We hope we can increase in empathy and develop a safe space for all of our students.
Engaging Students in Live Learning Using a Rotational Learning Model
While some sessions focus on preparing teachers to be empathetic educators, this workshop, taught by Marisa Petraglia, provides a teaching method to put into practice in their cyber school classroom.
A Rotational Learning Model is a highly collaborative approach to learning, which allows students to use higher order thinking skills to more deeply engage with content. Higher order thinking is learning that goes beyond memorizing facts. It could be connecting, categorizing, manipulating, applying, and/or problem-solving.
“Having small group work in my classes allows my students to build a community and collaborate with each other,” explained Miss Petraglia, “which are skills necessary for success after high school.”
She went on to explain her entire method to me.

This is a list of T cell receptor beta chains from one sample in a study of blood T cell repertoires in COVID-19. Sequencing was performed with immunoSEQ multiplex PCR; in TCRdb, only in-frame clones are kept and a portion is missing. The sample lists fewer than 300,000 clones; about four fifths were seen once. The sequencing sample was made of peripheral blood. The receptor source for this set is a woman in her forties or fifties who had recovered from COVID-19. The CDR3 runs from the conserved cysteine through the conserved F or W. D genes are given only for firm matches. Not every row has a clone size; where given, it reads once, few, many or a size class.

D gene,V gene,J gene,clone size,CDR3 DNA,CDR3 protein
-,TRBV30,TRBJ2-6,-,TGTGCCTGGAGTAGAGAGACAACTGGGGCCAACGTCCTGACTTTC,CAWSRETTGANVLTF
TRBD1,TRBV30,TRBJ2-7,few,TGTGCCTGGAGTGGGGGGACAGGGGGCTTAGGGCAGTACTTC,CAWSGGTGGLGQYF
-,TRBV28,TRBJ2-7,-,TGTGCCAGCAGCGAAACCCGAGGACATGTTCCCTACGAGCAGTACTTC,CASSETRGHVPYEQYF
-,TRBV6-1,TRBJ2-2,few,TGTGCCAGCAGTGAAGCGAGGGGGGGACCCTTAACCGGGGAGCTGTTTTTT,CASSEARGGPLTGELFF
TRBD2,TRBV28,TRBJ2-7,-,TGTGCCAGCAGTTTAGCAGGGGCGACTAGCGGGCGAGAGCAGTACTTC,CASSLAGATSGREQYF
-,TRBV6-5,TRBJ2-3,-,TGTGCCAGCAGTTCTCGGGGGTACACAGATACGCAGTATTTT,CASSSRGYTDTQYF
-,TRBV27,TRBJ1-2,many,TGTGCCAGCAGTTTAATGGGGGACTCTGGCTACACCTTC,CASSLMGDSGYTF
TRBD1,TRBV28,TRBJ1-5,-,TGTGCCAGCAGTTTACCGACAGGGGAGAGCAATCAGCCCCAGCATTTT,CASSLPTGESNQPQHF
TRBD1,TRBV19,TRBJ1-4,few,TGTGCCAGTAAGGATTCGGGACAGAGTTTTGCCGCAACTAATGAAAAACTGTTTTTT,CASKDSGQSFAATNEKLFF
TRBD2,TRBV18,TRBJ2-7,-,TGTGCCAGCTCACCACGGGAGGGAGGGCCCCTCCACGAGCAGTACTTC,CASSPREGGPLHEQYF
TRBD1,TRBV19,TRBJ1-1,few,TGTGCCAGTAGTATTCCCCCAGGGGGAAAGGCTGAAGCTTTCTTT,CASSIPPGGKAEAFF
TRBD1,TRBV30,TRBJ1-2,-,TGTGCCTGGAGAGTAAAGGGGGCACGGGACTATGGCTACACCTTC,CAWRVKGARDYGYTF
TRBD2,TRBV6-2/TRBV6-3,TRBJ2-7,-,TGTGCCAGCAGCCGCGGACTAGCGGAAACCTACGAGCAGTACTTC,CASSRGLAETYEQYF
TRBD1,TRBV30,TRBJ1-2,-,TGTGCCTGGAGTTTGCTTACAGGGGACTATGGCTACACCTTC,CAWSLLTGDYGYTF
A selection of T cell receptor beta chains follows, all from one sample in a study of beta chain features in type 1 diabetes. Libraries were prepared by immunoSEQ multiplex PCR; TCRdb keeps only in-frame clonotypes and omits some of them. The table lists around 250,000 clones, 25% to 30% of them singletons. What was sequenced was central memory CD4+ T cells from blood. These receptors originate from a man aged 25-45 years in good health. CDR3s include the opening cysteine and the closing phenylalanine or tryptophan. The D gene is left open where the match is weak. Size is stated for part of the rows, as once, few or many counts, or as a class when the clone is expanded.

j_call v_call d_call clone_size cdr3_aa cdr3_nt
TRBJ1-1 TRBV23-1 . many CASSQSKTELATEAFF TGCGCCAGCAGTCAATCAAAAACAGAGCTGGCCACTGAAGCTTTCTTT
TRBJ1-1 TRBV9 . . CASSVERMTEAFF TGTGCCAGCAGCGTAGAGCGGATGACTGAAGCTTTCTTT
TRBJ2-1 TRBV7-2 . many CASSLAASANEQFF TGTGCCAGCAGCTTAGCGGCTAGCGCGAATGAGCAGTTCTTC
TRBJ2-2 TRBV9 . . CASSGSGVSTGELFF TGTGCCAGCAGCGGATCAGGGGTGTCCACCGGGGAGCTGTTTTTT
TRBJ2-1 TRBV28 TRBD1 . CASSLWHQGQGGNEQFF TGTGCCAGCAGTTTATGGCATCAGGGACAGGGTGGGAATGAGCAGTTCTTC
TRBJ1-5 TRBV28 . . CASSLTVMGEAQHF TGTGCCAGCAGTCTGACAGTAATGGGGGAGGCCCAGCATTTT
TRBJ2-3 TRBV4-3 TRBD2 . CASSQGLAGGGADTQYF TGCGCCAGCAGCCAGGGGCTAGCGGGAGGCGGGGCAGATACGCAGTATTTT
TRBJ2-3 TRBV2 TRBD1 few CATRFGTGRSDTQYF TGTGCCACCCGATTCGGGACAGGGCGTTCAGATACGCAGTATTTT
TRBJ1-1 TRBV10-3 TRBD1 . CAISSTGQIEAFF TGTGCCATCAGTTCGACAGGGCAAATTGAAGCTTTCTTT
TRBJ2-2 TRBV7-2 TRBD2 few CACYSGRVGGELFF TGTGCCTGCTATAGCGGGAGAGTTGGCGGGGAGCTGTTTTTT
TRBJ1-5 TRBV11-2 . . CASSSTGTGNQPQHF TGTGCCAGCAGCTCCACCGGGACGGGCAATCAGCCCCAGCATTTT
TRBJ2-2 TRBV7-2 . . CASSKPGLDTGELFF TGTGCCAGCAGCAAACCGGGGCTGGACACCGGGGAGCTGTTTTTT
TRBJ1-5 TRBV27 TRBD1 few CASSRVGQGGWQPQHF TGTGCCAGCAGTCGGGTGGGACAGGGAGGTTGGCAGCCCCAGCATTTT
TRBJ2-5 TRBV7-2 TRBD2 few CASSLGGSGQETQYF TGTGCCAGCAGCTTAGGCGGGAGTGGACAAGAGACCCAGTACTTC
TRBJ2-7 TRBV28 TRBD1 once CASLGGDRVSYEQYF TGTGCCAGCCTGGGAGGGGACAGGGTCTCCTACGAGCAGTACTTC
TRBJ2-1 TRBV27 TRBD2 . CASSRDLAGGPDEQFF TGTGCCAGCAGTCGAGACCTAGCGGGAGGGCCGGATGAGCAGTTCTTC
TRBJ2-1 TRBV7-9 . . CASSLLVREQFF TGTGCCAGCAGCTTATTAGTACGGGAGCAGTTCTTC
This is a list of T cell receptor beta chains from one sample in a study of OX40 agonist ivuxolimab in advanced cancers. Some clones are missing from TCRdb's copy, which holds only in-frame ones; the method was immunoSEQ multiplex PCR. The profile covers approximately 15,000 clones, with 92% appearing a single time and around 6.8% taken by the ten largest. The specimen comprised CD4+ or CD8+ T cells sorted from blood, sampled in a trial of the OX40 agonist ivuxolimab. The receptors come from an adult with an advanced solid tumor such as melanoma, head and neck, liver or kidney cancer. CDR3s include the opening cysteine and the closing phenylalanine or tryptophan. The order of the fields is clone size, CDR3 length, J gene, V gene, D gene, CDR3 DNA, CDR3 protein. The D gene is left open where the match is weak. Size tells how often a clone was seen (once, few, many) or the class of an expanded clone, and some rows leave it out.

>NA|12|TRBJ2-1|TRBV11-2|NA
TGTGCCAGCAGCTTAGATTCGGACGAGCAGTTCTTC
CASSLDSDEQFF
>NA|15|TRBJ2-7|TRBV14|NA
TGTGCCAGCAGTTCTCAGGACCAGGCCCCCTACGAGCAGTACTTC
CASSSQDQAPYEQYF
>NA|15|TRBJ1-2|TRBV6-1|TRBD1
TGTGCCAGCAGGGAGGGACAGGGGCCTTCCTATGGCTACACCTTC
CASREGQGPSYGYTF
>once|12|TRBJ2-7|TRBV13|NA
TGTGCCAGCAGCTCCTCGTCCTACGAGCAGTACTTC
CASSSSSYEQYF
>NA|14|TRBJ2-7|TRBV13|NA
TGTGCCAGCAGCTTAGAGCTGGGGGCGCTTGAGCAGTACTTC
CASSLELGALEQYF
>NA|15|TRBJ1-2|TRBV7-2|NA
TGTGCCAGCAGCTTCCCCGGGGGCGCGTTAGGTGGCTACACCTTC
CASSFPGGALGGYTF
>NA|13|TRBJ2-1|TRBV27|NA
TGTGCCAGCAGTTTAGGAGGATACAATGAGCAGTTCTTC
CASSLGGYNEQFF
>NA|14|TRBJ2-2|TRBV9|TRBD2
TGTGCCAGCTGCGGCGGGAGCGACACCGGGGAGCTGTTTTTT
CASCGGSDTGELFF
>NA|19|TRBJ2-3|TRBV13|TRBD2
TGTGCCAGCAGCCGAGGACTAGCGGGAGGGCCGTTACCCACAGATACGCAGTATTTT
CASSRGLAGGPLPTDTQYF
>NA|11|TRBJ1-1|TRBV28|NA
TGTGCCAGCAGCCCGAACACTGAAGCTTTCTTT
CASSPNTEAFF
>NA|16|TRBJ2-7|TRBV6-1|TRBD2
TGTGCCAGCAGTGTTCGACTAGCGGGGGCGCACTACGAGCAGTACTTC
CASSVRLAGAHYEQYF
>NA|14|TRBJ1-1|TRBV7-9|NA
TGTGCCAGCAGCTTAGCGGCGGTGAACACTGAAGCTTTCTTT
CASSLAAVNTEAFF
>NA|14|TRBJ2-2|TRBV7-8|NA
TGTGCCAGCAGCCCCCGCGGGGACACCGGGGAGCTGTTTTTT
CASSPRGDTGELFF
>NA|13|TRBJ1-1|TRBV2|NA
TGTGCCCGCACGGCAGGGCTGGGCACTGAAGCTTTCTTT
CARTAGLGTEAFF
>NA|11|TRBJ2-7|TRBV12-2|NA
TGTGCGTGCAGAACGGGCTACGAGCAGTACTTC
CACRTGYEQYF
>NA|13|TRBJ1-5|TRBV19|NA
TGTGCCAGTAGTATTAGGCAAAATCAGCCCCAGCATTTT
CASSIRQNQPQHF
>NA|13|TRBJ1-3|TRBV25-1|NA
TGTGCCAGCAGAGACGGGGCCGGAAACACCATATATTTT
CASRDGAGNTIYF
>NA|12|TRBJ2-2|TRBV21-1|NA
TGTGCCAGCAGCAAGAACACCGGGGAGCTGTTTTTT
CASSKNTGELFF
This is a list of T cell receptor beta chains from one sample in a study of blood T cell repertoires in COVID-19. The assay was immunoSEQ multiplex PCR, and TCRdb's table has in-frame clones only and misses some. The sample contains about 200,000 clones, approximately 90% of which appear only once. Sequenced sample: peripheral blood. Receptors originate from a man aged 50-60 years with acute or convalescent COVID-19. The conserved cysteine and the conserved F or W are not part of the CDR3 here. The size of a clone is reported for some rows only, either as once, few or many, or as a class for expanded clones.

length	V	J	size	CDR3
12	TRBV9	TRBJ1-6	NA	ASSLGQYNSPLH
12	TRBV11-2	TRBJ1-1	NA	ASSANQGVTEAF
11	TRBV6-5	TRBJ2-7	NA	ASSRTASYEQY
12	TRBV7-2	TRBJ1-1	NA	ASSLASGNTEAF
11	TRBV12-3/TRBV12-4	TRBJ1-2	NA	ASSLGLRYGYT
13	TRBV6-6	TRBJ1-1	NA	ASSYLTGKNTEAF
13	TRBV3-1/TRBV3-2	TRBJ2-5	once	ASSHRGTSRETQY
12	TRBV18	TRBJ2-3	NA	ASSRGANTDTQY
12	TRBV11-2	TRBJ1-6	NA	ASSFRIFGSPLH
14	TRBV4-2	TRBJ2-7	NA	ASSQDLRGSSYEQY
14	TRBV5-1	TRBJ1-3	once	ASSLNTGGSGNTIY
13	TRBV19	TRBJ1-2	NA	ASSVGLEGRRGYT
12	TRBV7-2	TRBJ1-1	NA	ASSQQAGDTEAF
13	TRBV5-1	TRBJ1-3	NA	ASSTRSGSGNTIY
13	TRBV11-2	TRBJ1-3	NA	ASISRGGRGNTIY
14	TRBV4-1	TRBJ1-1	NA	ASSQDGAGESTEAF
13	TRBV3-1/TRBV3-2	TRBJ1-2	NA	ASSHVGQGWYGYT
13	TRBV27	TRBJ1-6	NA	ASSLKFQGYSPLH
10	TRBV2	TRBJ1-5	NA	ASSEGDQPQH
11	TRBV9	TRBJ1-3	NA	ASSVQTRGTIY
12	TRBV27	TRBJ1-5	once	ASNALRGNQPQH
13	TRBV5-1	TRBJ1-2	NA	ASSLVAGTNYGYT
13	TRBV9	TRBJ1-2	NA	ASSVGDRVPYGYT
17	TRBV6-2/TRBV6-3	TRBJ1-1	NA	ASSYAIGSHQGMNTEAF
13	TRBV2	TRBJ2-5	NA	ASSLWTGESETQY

“I start with short direct instruction lasting no more than 10 minutes. This direct instruction is important for students first learning a concept and allows them to later use higher order thinking skills to more deeply engage with the content. Students then work in small groups to complete tasks. These tasks cover different levels of difficulty. The students must work collaboratively in these groups to complete their tasks. Then, all students come back together at the end of class to complete a wrap-up activity that allows them to reflect on their work in class.”
You may wonder why this has anything to do with empathy. The collaborative approach exposes students to people who are different from themselves and new ways of thinking, making empathy crucial for productive conversations. For example, in Miss Petraglia’s Child Development class, they warmed up by discussing how they grew up - a discussion with many different sides.